International Choice Modelling Conference, International Choice Modelling Conference 2017

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Like a rolling stone? Heterogeneity in location preferences of early-stage technology based start-ups
Frank van Rijnsoever, Fenna Cerutti

Last modified: 28 March 2017



Policies to attract early-stage technology based start-ups from abroad are based on the idea that these individuals are like cosmopolitan ‘rolling stones’. Armed with their laptop they are seen to travel from city to city, in search of attractive creative places (Florida, 2004) to live and to do business (Siegele, 2014). However, this somewhat romantic view seems to contradict empirical studies that show most entrepreneurs are likely to start a business in their home region, and move very little (Dahl & Sorenson, 2009; Michelacci & Silva, 2007; Parwada, 2008; Stam, 2009). Entrepreneurs place more emphasis on behavioral attributes like social ties—i.e. being close to family and friends—than on regional economic attributes that can influence the performance of their business (Dahl & Sorenson, 2009; Michelacci & Silva, 2007; Stam, 2007). This apparent contrast suggests that entrepreneurs differ in their mobility preferences. In other words, there is heterogeneity among entrepreneurs. To understand this heterogeneity, this paper aims to understand how different latent classes of early stage entrepreneurs value different  attributes of a region in the choice to locate their start-up. Our analysis reveals latent classes that are consistent with contemporary theories about entrepreneurship and location choices.



To this end, we identify latent classes through a choice experiment (DCE). Until now, DCEs are commonly used to understand consumer preferences. We derive the for attributes our DCE from the literature on industrial (Hayter, 1997) and entrepreneurial location choices (Ferreira, Fernandes, Raposo, Thurik, & Faria, 2015). This literature makes a distinction between neoclassical, institutional and behavioral attributes. In addition, we conducted interviews entrepreneurs and other stakeholders to verify our attributes. This resulted in the list of attributes presented in Figure 1.

Figure 1: attributes


We conducted a discrete choice experiment (DCE) on a representative sample of 935 entrepreneurs with early stage technology based start-ups from Western Europe and North America. Respondents received a series of 8 choice tasks (Figure 2 for an example).

Figure 2: Example choice task.

To be able to interpret the latent classes later on, we asked entrepreneurs to report a series of characteristics of their start-up and themselves. We analysed our data in two steps. First, we fitted a latent class model on the DCE data using the Latent Gold program. We explored solutions of between one and five latent classes using different model specifications. Moreover, we explored whether scale classes could be identified. Respondents exhibit different degrees of consistency when making their choices. This consistency is based on the variance in responses (Magidson & Vermunt, 2007). Not taking into account scale can lead to a bias in model estimates (Sælensminde, 2001; Swait and Louviere, 1993). Second, we fitted a multinomial logit model to predict latent class membership, using the covariates.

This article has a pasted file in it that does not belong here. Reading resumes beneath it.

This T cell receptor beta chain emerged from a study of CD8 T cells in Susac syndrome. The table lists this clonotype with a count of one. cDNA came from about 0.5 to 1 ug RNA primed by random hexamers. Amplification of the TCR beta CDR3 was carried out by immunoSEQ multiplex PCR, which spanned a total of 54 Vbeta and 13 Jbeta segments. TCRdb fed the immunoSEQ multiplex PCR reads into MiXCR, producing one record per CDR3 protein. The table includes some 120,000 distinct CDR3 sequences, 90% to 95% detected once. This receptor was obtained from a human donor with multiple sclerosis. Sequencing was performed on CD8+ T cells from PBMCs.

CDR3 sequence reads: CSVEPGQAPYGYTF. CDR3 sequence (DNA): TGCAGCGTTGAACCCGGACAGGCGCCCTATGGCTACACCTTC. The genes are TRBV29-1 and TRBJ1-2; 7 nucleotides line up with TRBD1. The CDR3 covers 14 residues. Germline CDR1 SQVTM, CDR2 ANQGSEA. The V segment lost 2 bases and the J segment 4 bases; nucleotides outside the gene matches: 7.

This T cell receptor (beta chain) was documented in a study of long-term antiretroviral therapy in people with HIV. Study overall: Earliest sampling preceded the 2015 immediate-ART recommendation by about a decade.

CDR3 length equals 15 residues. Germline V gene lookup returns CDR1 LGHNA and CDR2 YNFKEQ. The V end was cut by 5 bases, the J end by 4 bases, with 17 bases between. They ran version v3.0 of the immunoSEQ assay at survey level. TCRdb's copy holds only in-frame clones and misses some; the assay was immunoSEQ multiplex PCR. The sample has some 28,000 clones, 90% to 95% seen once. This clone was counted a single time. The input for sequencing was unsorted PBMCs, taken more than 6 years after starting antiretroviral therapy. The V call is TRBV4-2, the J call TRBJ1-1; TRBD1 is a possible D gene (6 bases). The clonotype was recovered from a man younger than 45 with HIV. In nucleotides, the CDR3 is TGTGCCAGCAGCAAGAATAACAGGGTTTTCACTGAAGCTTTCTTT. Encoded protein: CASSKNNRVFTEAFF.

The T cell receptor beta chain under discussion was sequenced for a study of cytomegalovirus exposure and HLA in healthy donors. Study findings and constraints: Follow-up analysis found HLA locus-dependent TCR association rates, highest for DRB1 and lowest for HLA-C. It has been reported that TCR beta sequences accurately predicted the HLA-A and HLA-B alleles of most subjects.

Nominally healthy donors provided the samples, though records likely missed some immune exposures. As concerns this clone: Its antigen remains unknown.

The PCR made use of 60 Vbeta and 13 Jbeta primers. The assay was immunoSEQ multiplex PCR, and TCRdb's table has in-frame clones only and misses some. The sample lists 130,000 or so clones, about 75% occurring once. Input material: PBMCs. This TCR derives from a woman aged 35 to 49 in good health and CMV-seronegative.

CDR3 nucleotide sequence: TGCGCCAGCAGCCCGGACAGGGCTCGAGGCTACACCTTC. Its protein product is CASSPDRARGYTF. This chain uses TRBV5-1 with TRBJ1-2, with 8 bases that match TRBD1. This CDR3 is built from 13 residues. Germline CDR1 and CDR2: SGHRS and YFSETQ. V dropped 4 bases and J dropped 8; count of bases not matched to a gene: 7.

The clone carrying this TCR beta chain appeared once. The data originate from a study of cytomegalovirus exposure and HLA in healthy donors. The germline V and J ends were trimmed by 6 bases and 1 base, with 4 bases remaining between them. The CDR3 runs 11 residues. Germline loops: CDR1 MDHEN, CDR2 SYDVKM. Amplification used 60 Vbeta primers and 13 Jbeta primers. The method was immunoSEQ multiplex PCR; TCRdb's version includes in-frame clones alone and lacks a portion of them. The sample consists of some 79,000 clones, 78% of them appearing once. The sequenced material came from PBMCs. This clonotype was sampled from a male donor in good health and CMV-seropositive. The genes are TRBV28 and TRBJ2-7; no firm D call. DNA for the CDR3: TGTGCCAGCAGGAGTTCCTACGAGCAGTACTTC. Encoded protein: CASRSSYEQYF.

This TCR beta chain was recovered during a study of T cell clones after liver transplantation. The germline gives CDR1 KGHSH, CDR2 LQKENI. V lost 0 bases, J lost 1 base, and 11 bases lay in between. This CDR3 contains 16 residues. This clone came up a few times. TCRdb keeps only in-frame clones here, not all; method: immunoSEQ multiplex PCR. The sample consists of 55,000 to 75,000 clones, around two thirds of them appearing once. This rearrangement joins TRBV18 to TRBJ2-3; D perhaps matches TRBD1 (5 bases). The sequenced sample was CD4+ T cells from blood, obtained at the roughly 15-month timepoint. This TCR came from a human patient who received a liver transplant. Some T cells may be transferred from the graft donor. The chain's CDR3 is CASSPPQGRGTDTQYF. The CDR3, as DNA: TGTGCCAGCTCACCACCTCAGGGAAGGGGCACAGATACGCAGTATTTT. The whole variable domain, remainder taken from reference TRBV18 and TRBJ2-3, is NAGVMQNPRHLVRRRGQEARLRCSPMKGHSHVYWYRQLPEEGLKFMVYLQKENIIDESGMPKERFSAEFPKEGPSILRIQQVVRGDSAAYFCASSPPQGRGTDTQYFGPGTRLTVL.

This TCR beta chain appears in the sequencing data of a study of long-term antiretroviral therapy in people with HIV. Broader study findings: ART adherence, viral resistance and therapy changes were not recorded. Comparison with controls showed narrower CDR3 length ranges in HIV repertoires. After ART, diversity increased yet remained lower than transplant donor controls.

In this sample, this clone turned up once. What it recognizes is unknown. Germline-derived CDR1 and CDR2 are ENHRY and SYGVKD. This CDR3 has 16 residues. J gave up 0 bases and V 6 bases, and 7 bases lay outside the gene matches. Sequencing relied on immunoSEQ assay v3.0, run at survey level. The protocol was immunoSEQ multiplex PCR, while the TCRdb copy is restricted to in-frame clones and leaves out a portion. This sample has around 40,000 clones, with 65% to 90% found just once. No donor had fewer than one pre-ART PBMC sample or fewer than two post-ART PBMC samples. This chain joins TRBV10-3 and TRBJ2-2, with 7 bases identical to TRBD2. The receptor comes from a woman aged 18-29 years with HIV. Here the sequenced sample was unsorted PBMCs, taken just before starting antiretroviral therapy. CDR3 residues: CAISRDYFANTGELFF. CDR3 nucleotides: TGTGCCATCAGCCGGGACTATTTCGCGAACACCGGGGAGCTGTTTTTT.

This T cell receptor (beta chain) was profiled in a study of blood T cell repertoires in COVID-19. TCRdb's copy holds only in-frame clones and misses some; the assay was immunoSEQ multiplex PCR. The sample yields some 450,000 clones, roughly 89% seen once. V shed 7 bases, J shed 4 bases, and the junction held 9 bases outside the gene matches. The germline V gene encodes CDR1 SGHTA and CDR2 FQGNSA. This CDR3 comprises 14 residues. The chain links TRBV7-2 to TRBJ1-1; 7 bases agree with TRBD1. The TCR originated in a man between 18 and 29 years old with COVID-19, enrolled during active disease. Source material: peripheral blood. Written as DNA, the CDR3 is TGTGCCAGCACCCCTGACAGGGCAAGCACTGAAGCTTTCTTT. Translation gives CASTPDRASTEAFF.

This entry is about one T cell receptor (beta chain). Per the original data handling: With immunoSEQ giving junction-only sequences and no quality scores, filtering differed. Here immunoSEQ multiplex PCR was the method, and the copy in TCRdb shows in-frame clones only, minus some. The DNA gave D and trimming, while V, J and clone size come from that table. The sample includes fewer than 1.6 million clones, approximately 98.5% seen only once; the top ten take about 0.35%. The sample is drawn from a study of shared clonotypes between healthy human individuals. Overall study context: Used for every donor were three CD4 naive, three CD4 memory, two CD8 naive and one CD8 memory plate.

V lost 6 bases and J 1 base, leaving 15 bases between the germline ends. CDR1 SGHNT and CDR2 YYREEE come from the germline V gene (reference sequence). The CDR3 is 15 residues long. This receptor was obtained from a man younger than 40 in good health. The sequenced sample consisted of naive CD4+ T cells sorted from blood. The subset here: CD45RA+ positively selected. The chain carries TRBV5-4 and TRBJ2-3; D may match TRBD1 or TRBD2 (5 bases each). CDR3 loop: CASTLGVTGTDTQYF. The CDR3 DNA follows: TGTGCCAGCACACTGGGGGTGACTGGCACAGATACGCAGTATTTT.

Our analyses reveal that three classes of entrepreneurs with regard to their preferences for start-up locations. “Region bound kings”, who do not wish to move, “Creative class networkers”, who focus on a good quality of living, and “Serial rolling stones ” who focus mostly on regional economic attributes. Region bound kings fit well with findings that entrepreneurs place more emphasis on personal than on regional neoclassical economic attributes that can influence the performance of their business (Dahl & Sorenson, 2009; Michelacci & Silva, 2007; Stam, 2007). We find that their businesses appear mature relative to their age. This could be a consequence of the lack of intention to move and that these entrepreneurs have invested in the development of their business at their present location instead (for example by hiring employees). Creative class networkers and Serial rolling stones fit more with the idea of cosmopolitan moving entrepreneur (Siegele, 2014) that are the target of policy makers. Yet, both groups have distinct preferences. Creative class networkers seem attracted by a quality of living and still want to remain in reasonable distance of their loved ones. Serial rolling stones don’t care for these attributes, they are primarily attracted by favorable economic conditions, but they are less clear about what they exactly need. The literature suggests that this is because early stage entrepreneurs are unaware of their resource needs (Bruneel, Ratinho, Clarysse, & Groen, 2012; Van Weele, van Rijnsoever, & Nauta, n.d.). Hence, it seems that this class keeps its options open.


Our study shows that taking into account both observed and unobserved heterogeneity is required to understand the location choices of early stage entrepreneurs. The resulting latent classes fit earlier theoretical perspectives on location choice. Unobserved heterogeneity thereby reconciles the apparent contradiction between the ‘rolling stones’ image of entrepreneurs, and the homebound entrepreneur. This evidences that DCEs can be used to better understand apparent contradictions in literatures from different fields.


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